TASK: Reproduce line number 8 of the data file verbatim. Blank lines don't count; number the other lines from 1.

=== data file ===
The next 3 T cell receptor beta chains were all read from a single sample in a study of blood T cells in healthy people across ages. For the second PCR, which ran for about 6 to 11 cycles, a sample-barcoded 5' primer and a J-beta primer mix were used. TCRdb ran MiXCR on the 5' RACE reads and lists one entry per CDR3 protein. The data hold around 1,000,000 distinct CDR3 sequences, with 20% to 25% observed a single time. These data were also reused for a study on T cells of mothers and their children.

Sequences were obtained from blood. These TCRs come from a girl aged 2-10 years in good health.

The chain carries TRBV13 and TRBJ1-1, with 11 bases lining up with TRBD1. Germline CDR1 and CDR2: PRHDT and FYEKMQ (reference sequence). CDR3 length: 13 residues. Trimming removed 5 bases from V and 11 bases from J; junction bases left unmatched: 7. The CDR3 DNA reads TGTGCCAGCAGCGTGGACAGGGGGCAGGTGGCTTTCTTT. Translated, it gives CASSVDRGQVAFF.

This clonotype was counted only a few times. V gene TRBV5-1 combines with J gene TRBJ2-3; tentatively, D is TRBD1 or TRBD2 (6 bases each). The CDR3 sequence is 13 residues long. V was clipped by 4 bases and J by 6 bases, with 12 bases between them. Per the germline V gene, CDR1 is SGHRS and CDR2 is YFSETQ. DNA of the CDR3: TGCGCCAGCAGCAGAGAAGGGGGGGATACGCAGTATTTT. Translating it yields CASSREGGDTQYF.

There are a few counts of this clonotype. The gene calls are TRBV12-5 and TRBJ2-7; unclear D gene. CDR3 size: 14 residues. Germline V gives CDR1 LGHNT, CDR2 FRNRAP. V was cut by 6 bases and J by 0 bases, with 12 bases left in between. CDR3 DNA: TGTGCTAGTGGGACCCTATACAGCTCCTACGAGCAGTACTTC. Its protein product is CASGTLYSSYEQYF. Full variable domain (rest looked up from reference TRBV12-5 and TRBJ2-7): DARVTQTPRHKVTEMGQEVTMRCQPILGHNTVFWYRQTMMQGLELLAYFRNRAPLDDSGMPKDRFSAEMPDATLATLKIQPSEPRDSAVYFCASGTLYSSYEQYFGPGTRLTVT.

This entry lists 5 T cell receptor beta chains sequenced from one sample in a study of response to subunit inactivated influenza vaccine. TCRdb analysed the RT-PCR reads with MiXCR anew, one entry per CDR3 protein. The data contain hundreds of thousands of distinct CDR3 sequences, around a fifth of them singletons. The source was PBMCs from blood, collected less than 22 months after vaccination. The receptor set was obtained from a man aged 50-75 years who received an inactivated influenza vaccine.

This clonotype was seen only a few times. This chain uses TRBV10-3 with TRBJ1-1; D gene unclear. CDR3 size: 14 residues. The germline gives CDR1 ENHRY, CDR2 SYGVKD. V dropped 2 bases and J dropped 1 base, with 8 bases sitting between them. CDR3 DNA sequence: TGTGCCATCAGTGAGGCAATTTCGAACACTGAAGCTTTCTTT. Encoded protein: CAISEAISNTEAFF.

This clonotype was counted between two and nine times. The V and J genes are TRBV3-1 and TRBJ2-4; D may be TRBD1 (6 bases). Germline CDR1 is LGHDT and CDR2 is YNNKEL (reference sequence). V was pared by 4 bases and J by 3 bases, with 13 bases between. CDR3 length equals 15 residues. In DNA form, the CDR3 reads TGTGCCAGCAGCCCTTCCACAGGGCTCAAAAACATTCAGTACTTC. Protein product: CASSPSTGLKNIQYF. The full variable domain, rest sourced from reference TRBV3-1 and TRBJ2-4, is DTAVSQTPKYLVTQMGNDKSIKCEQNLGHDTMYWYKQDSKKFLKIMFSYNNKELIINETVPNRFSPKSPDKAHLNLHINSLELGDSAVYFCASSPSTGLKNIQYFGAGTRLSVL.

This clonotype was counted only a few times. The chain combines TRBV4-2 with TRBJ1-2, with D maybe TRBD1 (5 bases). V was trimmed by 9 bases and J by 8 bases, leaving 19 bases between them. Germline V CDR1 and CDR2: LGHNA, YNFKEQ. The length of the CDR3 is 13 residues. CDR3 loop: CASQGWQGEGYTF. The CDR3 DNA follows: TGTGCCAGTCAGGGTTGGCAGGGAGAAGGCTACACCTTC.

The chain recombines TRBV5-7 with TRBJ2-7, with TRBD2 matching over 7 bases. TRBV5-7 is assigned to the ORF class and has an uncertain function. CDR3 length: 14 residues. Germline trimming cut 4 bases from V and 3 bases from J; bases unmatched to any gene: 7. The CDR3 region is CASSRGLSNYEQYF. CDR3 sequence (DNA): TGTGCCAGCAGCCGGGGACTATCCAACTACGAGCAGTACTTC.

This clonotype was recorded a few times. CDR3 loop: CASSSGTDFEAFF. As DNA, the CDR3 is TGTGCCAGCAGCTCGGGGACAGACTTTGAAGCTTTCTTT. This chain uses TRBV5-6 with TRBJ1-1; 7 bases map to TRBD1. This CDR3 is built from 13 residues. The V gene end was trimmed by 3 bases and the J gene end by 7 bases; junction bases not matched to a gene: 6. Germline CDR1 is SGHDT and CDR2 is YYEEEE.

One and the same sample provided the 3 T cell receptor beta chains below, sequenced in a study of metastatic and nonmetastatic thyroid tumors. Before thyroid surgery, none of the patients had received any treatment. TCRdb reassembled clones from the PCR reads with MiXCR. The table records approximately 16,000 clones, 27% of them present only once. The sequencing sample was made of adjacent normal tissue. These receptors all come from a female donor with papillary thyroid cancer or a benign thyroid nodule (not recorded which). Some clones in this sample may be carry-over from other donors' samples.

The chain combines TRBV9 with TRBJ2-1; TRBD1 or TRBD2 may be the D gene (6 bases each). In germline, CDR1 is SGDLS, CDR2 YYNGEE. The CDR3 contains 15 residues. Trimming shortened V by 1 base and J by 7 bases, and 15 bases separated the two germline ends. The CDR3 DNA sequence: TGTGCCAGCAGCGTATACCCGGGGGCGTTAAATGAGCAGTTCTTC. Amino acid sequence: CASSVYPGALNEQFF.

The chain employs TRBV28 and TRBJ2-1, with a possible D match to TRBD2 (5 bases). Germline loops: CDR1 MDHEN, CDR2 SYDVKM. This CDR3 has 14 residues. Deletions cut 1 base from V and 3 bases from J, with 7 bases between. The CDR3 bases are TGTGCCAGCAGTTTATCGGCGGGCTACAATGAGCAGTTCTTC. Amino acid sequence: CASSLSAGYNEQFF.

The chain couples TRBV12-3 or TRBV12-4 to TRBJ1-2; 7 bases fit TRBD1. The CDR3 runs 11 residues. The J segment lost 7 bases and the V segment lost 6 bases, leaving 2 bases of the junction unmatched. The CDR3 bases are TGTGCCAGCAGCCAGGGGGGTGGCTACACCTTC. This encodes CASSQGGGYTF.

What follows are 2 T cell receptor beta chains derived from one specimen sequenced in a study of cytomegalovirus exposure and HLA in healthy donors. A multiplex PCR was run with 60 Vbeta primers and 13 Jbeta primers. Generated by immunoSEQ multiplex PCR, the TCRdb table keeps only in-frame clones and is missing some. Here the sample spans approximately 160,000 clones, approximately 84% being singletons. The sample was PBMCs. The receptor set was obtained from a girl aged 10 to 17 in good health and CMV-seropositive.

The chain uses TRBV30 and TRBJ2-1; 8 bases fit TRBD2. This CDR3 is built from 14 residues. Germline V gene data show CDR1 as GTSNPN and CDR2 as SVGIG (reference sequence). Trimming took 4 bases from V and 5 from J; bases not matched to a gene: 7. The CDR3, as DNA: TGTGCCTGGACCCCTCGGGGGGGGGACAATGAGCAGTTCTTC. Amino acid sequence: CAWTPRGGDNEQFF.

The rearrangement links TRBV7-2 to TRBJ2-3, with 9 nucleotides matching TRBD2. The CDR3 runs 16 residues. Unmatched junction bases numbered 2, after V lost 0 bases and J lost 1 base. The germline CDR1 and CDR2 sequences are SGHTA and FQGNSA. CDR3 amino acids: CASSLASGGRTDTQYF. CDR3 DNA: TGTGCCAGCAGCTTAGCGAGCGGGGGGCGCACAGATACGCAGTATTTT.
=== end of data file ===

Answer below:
This clonotype was counted between two and nine times. The V and J genes are TRBV3-1 and TRBJ2-4; D may be TRBD1 (6 bases). Germline CDR1 is LGHDT and CDR2 is YNNKEL (reference sequence). V was pared by 4 bases and J by 3 bases, with 13 bases between. CDR3 length equals 15 residues. In DNA form, the CDR3 reads TGTGCCAGCAGCCCTTCCACAGGGCTCAAAAACATTCAGTACTTC. Protein product: CASSPSTGLKNIQYF. The full variable domain, rest sourced from reference TRBV3-1 and TRBJ2-4, is DTAVSQTPKYLVTQMGNDKSIKCEQNLGHDTMYWYKQDSKKFLKIMFSYNNKELIINETVPNRFSPKSPDKAHLNLHINSLELGDSAVYFCASSPSTGLKNIQYFGAGTRLSVL.